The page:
I don’t know where to begin with telling you everything that has happened here; you probably wouldn’t even believe most of it. The most important thing is this though: Elizabeth Pierce is dead. She had been acting strange and was late to a meeting with all of us, so Thomas and I went up to her room to check on her. What we found was…I shiver to think of it. Men in strange headdresses, smoke that hid…something…undefinable, and Elizabeth on the bed, bloody and unconscious. Thomas and I tried to get to her, but two of the men attacked us, and before we could get to her, the third man drove a dagger into her heart.
There was nothing I could do. She was just gone.
I won’t tell you more than that in case this letter falls into the wrong hands. I begin to imagine foes in the shadows everywhere I look.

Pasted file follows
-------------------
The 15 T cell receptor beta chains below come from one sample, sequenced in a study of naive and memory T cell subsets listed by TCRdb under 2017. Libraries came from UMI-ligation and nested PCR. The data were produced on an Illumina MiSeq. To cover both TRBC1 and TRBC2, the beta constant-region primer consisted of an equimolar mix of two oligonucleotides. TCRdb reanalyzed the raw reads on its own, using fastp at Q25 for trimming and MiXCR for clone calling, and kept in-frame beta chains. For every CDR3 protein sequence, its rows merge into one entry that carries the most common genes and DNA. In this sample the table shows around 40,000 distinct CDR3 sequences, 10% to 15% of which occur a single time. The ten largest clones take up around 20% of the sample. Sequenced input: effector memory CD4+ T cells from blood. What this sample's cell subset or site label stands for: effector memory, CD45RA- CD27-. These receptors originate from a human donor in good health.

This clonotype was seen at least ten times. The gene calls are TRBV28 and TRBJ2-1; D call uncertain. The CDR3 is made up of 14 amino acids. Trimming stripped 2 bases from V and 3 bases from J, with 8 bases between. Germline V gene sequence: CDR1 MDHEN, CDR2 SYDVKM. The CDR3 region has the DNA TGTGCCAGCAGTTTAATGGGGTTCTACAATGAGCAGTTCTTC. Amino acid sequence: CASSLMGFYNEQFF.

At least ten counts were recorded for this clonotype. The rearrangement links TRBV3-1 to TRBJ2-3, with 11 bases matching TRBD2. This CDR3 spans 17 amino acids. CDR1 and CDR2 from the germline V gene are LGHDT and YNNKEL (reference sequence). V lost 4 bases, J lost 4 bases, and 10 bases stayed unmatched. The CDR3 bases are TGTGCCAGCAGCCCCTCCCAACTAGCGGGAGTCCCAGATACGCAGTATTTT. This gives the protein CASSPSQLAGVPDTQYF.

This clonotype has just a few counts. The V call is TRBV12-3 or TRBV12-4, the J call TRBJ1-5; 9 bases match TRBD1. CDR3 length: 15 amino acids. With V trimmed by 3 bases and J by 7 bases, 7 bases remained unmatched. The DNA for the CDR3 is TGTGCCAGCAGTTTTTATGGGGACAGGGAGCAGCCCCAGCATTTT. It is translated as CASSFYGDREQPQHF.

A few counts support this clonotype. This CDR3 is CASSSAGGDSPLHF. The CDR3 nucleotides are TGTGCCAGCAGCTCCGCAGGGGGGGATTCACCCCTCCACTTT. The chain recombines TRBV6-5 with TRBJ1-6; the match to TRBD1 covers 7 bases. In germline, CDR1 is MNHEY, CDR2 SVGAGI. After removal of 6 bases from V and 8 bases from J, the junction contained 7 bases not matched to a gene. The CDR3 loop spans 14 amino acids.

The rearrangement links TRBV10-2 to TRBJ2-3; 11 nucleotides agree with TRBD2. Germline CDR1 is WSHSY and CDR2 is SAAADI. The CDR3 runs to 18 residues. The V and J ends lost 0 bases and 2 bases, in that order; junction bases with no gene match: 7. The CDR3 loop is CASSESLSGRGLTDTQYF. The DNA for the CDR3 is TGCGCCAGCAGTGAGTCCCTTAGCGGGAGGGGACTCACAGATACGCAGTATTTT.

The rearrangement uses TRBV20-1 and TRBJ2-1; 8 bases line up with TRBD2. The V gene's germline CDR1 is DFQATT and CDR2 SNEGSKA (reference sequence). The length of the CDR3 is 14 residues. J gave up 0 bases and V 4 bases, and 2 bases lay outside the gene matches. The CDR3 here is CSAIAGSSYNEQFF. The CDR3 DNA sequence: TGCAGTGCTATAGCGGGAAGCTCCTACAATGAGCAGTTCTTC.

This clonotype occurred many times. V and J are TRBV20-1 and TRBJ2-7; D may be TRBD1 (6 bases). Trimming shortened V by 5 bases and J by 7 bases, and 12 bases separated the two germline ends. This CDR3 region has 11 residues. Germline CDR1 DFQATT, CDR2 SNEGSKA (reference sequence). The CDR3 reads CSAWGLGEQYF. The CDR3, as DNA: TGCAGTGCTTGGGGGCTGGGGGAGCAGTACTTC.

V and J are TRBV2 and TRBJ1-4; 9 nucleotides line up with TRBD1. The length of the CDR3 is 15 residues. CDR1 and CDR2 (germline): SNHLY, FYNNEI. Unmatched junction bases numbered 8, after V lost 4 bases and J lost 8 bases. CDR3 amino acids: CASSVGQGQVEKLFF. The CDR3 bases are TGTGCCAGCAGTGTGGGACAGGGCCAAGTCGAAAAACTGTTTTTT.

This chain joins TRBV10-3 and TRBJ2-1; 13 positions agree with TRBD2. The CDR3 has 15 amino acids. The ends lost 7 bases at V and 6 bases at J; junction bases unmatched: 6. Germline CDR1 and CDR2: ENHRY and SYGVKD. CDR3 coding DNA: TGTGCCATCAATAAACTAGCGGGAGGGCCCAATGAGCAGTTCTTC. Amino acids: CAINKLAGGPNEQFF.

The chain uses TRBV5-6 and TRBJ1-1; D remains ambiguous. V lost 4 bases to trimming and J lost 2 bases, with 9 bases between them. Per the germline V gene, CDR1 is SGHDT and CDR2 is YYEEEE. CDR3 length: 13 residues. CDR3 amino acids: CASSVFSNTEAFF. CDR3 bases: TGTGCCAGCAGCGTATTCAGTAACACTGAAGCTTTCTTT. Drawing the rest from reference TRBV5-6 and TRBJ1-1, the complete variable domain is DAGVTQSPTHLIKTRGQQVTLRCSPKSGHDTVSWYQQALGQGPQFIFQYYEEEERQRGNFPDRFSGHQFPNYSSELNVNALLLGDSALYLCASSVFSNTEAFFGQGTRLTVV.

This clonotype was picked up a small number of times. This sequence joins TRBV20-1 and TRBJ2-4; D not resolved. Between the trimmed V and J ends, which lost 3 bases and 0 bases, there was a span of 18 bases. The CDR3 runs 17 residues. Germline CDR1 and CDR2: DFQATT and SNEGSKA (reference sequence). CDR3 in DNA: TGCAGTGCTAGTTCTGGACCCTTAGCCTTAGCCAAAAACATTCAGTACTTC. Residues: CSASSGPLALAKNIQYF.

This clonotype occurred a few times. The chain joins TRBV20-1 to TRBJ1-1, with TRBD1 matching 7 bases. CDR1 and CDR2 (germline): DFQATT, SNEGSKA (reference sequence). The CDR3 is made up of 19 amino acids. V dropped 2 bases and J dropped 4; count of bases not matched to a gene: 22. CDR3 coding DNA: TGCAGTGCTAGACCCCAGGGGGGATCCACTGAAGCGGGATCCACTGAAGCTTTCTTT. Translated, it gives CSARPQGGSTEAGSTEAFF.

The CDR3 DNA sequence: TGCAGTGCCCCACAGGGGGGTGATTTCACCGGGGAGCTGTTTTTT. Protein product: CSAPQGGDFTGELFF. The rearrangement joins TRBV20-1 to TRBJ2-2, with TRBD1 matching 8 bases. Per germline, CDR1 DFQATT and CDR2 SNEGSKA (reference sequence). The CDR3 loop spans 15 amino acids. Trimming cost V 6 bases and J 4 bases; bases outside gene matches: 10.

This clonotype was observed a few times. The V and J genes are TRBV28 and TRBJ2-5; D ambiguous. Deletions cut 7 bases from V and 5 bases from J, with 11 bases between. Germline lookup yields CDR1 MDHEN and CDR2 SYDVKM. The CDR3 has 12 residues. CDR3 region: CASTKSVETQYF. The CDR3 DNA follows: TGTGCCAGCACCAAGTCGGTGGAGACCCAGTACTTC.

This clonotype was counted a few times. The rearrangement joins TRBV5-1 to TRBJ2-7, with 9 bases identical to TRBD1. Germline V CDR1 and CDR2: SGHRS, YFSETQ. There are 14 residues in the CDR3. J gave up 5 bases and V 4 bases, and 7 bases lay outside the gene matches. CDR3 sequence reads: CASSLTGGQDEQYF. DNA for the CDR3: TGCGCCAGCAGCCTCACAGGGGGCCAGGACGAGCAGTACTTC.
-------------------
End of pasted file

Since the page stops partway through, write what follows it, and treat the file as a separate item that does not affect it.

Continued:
I’ve asked the Major to fix me up with a stouter weapon than my Derringers so rest assured that I’m taking care of myself, but I do need to ask you for help with a delicate matter. There is a book, the Liber Ivonis, that was purchased by an Englishman at an auction in Providence, Rhode Island in 1923 for $18,420. I don’t know any more, and I know this doesn’t give you much to go on, but I think this book might be tied up in everything else that’s going on. Could you ask around, discreetly, and see if you get any clues as to who bought the book and where it is now? If you could find out anything else about the contents of the book itself, then I would love to know that as well.
But please, be careful! I know you never thought you would hear those words from me, but we are set against a group of strange and frightful men. They have already killed several times—more than just Elizabeth. I would never forgive myself if any harm befell you.
Love and kisses,
January 25, 1925